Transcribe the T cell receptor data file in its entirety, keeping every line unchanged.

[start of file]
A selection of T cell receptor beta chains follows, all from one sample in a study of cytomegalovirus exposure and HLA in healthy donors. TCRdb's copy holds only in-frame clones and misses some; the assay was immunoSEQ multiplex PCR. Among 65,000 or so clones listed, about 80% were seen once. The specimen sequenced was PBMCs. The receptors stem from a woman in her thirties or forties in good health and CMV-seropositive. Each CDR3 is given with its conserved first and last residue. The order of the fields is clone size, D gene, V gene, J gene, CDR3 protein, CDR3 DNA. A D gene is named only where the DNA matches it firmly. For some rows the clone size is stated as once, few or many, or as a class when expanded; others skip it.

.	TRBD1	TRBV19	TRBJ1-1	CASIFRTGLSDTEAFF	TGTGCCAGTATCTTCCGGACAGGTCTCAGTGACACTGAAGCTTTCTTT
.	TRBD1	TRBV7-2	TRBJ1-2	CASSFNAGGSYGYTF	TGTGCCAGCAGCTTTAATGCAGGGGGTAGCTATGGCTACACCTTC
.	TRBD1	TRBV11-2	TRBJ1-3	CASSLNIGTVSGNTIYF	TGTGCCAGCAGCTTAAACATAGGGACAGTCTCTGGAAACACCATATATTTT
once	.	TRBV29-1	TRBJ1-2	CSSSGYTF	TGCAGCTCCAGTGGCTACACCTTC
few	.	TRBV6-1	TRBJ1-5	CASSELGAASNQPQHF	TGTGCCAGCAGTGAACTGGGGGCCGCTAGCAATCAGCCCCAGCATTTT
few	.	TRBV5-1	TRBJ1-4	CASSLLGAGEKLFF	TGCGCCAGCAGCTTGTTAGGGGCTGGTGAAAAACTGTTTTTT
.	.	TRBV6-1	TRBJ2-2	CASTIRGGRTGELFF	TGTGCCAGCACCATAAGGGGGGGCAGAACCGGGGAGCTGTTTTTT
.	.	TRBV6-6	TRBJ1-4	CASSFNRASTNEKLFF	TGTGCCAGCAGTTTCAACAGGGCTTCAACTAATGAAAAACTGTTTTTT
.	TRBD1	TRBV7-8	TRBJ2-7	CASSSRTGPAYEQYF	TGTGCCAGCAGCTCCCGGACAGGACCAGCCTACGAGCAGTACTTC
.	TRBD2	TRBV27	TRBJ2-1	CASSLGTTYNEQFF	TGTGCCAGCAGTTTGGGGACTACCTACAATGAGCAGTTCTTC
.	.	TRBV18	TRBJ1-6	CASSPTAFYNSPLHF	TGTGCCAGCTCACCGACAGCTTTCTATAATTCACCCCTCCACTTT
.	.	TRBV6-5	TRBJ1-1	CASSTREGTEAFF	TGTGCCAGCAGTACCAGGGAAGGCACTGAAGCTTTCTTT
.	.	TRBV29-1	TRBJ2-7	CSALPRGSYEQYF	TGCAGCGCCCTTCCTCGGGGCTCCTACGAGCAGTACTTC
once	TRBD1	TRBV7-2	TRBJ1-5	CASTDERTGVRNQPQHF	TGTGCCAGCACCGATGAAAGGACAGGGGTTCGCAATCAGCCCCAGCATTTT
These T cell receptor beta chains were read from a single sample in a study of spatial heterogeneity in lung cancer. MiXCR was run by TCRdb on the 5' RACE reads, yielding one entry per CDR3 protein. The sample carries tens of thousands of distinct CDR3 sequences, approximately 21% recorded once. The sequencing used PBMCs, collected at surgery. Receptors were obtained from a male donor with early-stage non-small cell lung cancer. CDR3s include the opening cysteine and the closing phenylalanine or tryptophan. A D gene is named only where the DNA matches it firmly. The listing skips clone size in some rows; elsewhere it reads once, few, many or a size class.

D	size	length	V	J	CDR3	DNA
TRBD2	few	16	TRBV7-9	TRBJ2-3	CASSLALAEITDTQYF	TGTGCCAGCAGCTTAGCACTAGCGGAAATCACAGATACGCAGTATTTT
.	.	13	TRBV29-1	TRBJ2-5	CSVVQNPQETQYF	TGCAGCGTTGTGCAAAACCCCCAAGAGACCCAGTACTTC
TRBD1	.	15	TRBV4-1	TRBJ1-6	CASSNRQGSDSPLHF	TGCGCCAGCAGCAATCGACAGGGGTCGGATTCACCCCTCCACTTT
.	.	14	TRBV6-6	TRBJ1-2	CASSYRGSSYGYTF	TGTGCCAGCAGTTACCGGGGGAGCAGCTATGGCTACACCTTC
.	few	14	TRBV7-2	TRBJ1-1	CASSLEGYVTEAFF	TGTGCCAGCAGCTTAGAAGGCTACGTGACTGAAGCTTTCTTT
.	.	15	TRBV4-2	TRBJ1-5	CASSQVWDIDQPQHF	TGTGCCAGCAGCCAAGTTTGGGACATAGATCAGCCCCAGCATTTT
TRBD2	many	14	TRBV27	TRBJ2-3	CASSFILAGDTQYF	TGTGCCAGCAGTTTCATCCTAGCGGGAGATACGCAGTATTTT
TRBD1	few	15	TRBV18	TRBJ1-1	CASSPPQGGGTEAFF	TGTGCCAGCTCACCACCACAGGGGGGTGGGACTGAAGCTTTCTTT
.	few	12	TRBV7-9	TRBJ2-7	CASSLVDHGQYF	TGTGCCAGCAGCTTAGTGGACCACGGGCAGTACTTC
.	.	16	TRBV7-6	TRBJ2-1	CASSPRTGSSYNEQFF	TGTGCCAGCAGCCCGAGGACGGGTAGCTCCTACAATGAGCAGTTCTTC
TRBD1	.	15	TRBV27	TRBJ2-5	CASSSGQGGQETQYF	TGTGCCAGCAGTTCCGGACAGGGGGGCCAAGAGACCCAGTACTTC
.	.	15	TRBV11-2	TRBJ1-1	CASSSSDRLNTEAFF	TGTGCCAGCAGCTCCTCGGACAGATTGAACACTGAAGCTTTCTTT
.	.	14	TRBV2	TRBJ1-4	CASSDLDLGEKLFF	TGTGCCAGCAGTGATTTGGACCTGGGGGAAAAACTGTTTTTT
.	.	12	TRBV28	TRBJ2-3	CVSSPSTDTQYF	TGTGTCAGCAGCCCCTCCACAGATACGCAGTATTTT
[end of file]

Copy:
A selection of T cell receptor beta chains follows, all from one sample in a study of cytomegalovirus exposure and HLA in healthy donors. TCRdb's copy holds only in-frame clones and misses some; the assay was immunoSEQ multiplex PCR. Among 65,000 or so clones listed, about 80% were seen once. The specimen sequenced was PBMCs. The receptors stem from a woman in her thirties or forties in good health and CMV-seropositive. Each CDR3 is given with its conserved first and last residue. The order of the fields is clone size, D gene, V gene, J gene, CDR3 protein, CDR3 DNA. A D gene is named only where the DNA matches it firmly. For some rows the clone size is stated as once, few or many, or as a class when expanded; others skip it.

.	TRBD1	TRBV19	TRBJ1-1	CASIFRTGLSDTEAFF	TGTGCCAGTATCTTCCGGACAGGTCTCAGTGACACTGAAGCTTTCTTT
.	TRBD1	TRBV7-2	TRBJ1-2	CASSFNAGGSYGYTF	TGTGCCAGCAGCTTTAATGCAGGGGGTAGCTATGGCTACACCTTC
.	TRBD1	TRBV11-2	TRBJ1-3	CASSLNIGTVSGNTIYF	TGTGCCAGCAGCTTAAACATAGGGACAGTCTCTGGAAACACCATATATTTT
once	.	TRBV29-1	TRBJ1-2	CSSSGYTF	TGCAGCTCCAGTGGCTACACCTTC
few	.	TRBV6-1	TRBJ1-5	CASSELGAASNQPQHF	TGTGCCAGCAGTGAACTGGGGGCCGCTAGCAATCAGCCCCAGCATTTT
few	.	TRBV5-1	TRBJ1-4	CASSLLGAGEKLFF	TGCGCCAGCAGCTTGTTAGGGGCTGGTGAAAAACTGTTTTTT
.	.	TRBV6-1	TRBJ2-2	CASTIRGGRTGELFF	TGTGCCAGCACCATAAGGGGGGGCAGAACCGGGGAGCTGTTTTTT
.	.	TRBV6-6	TRBJ1-4	CASSFNRASTNEKLFF	TGTGCCAGCAGTTTCAACAGGGCTTCAACTAATGAAAAACTGTTTTTT
.	TRBD1	TRBV7-8	TRBJ2-7	CASSSRTGPAYEQYF	TGTGCCAGCAGCTCCCGGACAGGACCAGCCTACGAGCAGTACTTC
.	TRBD2	TRBV27	TRBJ2-1	CASSLGTTYNEQFF	TGTGCCAGCAGTTTGGGGACTACCTACAATGAGCAGTTCTTC
.	.	TRBV18	TRBJ1-6	CASSPTAFYNSPLHF	TGTGCCAGCTCACCGACAGCTTTCTATAATTCACCCCTCCACTTT
.	.	TRBV6-5	TRBJ1-1	CASSTREGTEAFF	TGTGCCAGCAGTACCAGGGAAGGCACTGAAGCTTTCTTT
.	.	TRBV29-1	TRBJ2-7	CSALPRGSYEQYF	TGCAGCGCCCTTCCTCGGGGCTCCTACGAGCAGTACTTC
once	TRBD1	TRBV7-2	TRBJ1-5	CASTDERTGVRNQPQHF	TGTGCCAGCACCGATGAAAGGACAGGGGTTCGCAATCAGCCCCAGCATTTT
These T cell receptor beta chains were read from a single sample in a study of spatial heterogeneity in lung cancer. MiXCR was run by TCRdb on the 5' RACE reads, yielding one entry per CDR3 protein. The sample carries tens of thousands of distinct CDR3 sequences, approximately 21% recorded once. The sequencing used PBMCs, collected at surgery. Receptors were obtained from a male donor with early-stage non-small cell lung cancer. CDR3s include the opening cysteine and the closing phenylalanine or tryptophan. A D gene is named only where the DNA matches it firmly. The listing skips clone size in some rows; elsewhere it reads once, few, many or a size class.

D	size	length	V	J	CDR3	DNA
TRBD2	few	16	TRBV7-9	TRBJ2-3	CASSLALAEITDTQYF	TGTGCCAGCAGCTTAGCACTAGCGGAAATCACAGATACGCAGTATTTT
.	.	13	TRBV29-1	TRBJ2-5	CSVVQNPQETQYF	TGCAGCGTTGTGCAAAACCCCCAAGAGACCCAGTACTTC
TRBD1	.	15	TRBV4-1	TRBJ1-6	CASSNRQGSDSPLHF	TGCGCCAGCAGCAATCGACAGGGGTCGGATTCACCCCTCCACTTT
.	.	14	TRBV6-6	TRBJ1-2	CASSYRGSSYGYTF	TGTGCCAGCAGTTACCGGGGGAGCAGCTATGGCTACACCTTC
.	few	14	TRBV7-2	TRBJ1-1	CASSLEGYVTEAFF	TGTGCCAGCAGCTTAGAAGGCTACGTGACTGAAGCTTTCTTT
.	.	15	TRBV4-2	TRBJ1-5	CASSQVWDIDQPQHF	TGTGCCAGCAGCCAAGTTTGGGACATAGATCAGCCCCAGCATTTT
TRBD2	many	14	TRBV27	TRBJ2-3	CASSFILAGDTQYF	TGTGCCAGCAGTTTCATCCTAGCGGGAGATACGCAGTATTTT
TRBD1	few	15	TRBV18	TRBJ1-1	CASSPPQGGGTEAFF	TGTGCCAGCTCACCACCACAGGGGGGTGGGACTGAAGCTTTCTTT
.	few	12	TRBV7-9	TRBJ2-7	CASSLVDHGQYF	TGTGCCAGCAGCTTAGTGGACCACGGGCAGTACTTC
.	.	16	TRBV7-6	TRBJ2-1	CASSPRTGSSYNEQFF	TGTGCCAGCAGCCCGAGGACGGGTAGCTCCTACAATGAGCAGTTCTTC
TRBD1	.	15	TRBV27	TRBJ2-5	CASSSGQGGQETQYF	TGTGCCAGCAGTTCCGGACAGGGGGGCCAAGAGACCCAGTACTTC
.	.	15	TRBV11-2	TRBJ1-1	CASSSSDRLNTEAFF	TGTGCCAGCAGCTCCTCGGACAGATTGAACACTGAAGCTTTCTTT
.	.	14	TRBV2	TRBJ1-4	CASSDLDLGEKLFF	TGTGCCAGCAGTGATTTGGACCTGGGGGAAAAACTGTTTTTT
.	.	12	TRBV28	TRBJ2-3	CVSSPSTDTQYF	TGTGTCAGCAGCCCCTCCACAGATACGCAGTATTTT